Juneau Chamber of Commerce CEO Cathie Roemmich has been selected to serve on the U.S. Chamber of Commerce Committee of 100.
The committee – made up of local and state chamber executives from around the country – advises the U.S. Chamber’s board of directors.
Roemmich believes she’ll be the first Alaskan to sit on the committee.
“As an Alaskan, I think our particular issues are our natural resources,” she says. “We have energy issues that we need to get settled, we have transportation infrastructure that we need to work on, we need to protect our fishing and our mining and our tourism, and make sure that our economic development is responsible.”
The U.S. Chamber of Commerce is the largest business lobbyist group in the nation.
Just like the State of Alaska doesn’t always see eye-to-eye with the federal government, Roemmich says local chambers don’t always agree with the U.S. Chamber. In 2011, the Homer Chamber of Commerce parted ways with the national Chamber over its stance on taxes, climate change and the Exxon Valdez Oil Spill litigation.
Roemmich says that’s understandable, but she looks forward to bringing an Alaska perspective to the Committee of 100.
“The problem is, when you don’t have a seat at the table, they don’t know what the real issues are,” she says. “So that’s why I look at this as an incredible opportunity to actually be at that table.”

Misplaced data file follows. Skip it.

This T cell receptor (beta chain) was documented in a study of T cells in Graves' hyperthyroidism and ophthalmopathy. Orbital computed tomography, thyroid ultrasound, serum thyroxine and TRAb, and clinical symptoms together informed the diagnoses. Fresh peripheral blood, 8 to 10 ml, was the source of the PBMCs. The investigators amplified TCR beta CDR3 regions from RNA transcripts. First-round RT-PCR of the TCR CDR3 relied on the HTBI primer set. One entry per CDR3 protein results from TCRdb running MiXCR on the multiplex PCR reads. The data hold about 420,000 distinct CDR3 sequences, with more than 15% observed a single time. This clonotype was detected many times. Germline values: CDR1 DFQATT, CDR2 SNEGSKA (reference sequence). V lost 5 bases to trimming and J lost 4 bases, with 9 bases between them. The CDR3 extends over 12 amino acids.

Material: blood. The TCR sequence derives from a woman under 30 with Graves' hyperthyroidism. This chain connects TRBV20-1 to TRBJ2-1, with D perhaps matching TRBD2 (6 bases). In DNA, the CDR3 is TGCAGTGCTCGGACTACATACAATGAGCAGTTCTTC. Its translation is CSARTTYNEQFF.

Roemmich says she was invited to join the panel after completing the U.S. Chamber’s Institute of Organization Management.
Her first Committee of 100 meeting will be later this month. The group meets twice a year.
- The mayor of Los Angeles co-signed a letter to the federal Immigration and Customs Enforcement agency requesting that its agents not identify themselves as "police" during operations in the city.
- The annular solar eclipse, which will leave just a sliver of sun shining behind the moon, will be visible from the southern hemisphere Sunday. Here's how to watch, even if you're outside its path.
- The president tweeted that he will not attend this year's dinner. He'll be the first president to do so since Reagan missed it in 1981, after he was shot.
- At a time when incubators were rejected by most doctors, Martin Couney treated Horn with one at a sideshow of premature infants. She died earlier this month, 96 years after most experts expected.